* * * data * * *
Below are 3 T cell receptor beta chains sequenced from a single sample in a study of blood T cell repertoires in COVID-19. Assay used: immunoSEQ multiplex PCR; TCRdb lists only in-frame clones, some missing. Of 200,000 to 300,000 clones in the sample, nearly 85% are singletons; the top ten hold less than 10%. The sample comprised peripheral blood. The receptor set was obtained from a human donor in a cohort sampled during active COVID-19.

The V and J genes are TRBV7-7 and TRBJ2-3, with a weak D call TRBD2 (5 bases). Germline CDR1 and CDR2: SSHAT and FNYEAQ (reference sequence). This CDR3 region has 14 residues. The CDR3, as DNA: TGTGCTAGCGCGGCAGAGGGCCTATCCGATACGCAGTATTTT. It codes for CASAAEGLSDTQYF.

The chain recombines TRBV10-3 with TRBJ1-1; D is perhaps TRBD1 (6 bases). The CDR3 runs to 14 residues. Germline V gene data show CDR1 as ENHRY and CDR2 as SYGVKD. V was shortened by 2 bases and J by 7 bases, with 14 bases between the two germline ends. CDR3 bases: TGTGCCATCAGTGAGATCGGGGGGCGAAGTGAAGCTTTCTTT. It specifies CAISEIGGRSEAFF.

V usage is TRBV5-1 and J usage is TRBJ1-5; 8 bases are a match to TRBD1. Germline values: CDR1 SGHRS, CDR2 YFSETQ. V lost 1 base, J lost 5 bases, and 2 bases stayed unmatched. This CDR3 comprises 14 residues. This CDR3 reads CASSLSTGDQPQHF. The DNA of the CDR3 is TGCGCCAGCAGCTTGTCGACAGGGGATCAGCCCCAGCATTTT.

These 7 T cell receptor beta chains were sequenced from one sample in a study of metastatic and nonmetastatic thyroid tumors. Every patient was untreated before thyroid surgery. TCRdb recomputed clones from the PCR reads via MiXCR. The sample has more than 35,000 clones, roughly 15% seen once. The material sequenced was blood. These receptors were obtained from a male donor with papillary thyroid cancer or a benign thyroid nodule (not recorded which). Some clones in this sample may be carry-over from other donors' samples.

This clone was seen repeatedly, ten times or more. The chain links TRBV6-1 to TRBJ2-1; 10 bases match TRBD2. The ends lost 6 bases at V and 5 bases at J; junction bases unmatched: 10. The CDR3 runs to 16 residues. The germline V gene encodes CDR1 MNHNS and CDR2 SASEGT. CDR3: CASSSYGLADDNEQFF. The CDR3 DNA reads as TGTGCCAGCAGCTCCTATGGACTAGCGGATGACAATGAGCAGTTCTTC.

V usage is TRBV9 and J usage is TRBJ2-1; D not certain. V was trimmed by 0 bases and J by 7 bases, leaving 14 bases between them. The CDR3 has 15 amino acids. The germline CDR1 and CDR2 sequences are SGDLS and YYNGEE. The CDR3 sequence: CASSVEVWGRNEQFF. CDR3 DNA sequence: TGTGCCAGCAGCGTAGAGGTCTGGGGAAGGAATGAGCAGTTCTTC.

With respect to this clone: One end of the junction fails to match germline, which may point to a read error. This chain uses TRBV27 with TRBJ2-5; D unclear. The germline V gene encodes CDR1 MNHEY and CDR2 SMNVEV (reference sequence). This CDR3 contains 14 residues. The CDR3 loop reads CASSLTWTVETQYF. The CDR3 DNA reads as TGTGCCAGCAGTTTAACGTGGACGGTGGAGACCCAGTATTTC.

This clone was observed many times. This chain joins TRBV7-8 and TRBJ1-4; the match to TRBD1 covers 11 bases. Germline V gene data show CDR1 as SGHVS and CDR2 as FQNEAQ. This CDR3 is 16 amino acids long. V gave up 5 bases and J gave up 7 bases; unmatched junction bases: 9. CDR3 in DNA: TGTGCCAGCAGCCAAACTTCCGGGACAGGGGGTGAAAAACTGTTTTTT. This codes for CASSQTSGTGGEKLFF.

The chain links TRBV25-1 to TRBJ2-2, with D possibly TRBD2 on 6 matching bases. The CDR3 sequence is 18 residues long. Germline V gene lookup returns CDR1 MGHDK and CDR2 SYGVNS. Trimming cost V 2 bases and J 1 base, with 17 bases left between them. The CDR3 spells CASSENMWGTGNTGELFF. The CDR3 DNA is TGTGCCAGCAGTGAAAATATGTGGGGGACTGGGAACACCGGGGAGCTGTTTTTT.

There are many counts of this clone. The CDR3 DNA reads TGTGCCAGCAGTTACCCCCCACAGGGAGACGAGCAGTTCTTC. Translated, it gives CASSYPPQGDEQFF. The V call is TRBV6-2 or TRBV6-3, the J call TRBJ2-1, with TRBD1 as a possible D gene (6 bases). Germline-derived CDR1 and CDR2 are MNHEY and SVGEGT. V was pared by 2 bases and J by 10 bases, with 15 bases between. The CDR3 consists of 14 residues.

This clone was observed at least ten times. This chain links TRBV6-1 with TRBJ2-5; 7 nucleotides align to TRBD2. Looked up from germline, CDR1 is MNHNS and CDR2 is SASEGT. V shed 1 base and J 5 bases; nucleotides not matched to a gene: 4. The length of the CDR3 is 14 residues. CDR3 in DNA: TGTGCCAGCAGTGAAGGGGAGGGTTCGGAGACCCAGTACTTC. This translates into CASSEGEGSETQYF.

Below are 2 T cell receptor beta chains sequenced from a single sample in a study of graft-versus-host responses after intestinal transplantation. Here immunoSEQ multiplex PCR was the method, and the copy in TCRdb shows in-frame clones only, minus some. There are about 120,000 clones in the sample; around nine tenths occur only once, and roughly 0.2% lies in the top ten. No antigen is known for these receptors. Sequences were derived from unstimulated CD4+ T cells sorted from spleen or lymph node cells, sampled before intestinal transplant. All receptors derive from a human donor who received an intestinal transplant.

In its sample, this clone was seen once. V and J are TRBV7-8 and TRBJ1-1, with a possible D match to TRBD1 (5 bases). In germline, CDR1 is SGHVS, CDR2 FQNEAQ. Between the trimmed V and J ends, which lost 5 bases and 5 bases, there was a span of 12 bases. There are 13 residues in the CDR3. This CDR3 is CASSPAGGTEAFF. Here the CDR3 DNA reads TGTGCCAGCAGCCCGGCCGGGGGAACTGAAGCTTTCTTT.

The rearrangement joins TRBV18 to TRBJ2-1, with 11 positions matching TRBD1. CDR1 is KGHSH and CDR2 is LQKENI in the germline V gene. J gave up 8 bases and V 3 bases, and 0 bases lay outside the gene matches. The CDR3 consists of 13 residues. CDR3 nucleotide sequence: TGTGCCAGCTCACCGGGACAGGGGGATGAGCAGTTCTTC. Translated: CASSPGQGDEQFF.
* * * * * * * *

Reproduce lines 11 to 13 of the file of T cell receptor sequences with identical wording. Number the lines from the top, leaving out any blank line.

There are many counts of this clone. The CDR3 DNA reads TGTGCCAGCAGTTACCCCCCACAGGGAGACGAGCAGTTCTTC. Translated, it gives CASSYPPQGDEQFF. The V call is TRBV6-2 or TRBV6-3, the J call TRBJ2-1, with TRBD1 as a possible D gene (6 bases). Germline-derived CDR1 and CDR2 are MNHEY and SVGEGT. V was pared by 2 bases and J by 10 bases, with 15 bases between. The CDR3 consists of 14 residues.

This clone was observed at least ten times. This chain links TRBV6-1 with TRBJ2-5; 7 nucleotides align to TRBD2. Looked up from germline, CDR1 is MNHNS and CDR2 is SASEGT. V shed 1 base and J 5 bases; nucleotides not matched to a gene: 4. The length of the CDR3 is 14 residues. CDR3 in DNA: TGTGCCAGCAGTGAAGGGGAGGGTTCGGAGACCCAGTACTTC. This translates into CASSEGEGSETQYF.

Below are 2 T cell receptor beta chains sequenced from a single sample in a study of graft-versus-host responses after intestinal transplantation. Here immunoSEQ multiplex PCR was the method, and the copy in TCRdb shows in-frame clones only, minus some. There are about 120,000 clones in the sample; around nine tenths occur only once, and roughly 0.2% lies in the top ten. No antigen is known for these receptors. Sequences were derived from unstimulated CD4+ T cells sorted from spleen or lymph node cells, sampled before intestinal transplant. All receptors derive from a human donor who received an intestinal transplant.